Remembering New Coke, The Ultimate Product Introduction Disaster

A Coca-Cola logo is pictured on the back of one of their corporate delivery trucks in San Diego, California in this file photo taken September 24, 2013. Coca-Cola Co reported better-than-expected quarterly revenue as strong sales in China more than offset a drop in Europe and flat volumes in North America. REUTERS/Mike Blake/Files (UNITED STATES - Tags: BUSINESS FOOD)
A Coca-Cola logo is pictured on the back of one of their corporate delivery trucks in San Diego, California in this file photo taken September 24, 2013.
Mike Blake/Reuters

Nearly 30 years ago this week, The Coca Cola Company made what is widely considered one of the biggest marketing mistakes of all time: they changed the formula for Coke.

Under the leadership of then-new CEO Roberto Goizueta, the company responded to Pepsi-Cola’s rise to prominence by toying with the idea of a sweeter formula that would appeal to younger soft drink consumers.

After a lengthy testing process, most research indicated the new drink would be well-received. But when the new soda was launched on April 23, 1985, the response was anything but positive.

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Despite decent sales numbers, a loud group of brand defectors spoke out against “New Coke.” The company received hundreds of thousands of letters and phone calls and, before the summer was over, they’d reversed the decision and gone back to the old formula.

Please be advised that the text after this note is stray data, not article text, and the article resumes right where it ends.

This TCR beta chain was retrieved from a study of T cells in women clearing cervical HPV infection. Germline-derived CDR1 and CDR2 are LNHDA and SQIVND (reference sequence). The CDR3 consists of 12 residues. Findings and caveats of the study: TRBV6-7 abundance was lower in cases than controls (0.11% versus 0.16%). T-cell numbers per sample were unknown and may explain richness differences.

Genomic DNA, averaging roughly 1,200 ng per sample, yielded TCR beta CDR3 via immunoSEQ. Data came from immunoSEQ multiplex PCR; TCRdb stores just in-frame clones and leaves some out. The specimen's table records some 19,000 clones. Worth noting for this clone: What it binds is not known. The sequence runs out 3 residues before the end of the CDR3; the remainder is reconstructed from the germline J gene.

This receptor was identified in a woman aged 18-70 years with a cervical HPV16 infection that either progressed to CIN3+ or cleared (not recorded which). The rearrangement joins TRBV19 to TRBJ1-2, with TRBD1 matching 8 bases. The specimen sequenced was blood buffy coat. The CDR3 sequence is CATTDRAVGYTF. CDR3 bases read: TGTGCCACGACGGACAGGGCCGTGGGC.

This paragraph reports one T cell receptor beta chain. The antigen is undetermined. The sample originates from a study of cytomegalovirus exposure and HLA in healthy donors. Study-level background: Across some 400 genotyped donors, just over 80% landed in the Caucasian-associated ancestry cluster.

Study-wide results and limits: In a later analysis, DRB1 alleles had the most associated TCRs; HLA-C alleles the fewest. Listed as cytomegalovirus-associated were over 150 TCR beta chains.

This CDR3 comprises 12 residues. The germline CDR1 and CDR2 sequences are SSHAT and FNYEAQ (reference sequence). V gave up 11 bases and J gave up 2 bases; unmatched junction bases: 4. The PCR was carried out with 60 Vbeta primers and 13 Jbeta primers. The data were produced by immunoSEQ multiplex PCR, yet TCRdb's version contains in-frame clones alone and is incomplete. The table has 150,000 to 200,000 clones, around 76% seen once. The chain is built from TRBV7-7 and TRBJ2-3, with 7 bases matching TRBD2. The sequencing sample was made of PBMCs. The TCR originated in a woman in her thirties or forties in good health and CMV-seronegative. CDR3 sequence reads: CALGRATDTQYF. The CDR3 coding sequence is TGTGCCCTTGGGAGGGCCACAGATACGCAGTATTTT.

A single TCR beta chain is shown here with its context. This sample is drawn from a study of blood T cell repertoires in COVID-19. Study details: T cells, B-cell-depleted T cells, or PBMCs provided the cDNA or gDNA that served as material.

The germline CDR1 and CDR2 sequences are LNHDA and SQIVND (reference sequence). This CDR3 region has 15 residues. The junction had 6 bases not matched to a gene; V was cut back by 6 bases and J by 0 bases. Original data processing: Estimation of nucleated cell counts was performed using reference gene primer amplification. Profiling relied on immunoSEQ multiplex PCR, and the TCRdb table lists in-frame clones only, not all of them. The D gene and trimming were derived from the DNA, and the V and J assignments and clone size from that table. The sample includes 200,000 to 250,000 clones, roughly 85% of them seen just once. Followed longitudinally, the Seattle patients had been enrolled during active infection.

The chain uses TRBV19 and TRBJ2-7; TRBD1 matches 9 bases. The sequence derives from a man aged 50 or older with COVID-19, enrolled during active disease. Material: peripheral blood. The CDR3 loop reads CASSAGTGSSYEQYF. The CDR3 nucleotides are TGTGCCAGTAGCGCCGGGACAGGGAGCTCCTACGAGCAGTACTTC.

It was quite the kerfuffle and their biggest mistake might have been telling anyone about the change, Ronald Alsop wrote for the Wall Street Journal in 1985.

Some marketing experts speculate that Coke might have been better off to change the formula without announcing it to the world. "'The real thing' has always been Coke's best strategy, but not Coke is throwing away its birthright and telling the public the real thing isn't so real anymore," says Al Ries, an ad agency executive and co-author of a book called "Positioning: The Battle for Your Mind."

Reasoning like that won’t do anything good for confidence in a company’s transparency, but the point is a good one. After all, what Coke drinkers don’t know can’t hurt them. Unfortunately, Goizueta and the company didn’t think of that and gave us all an example of what not to do when toying with a beloved product or brand.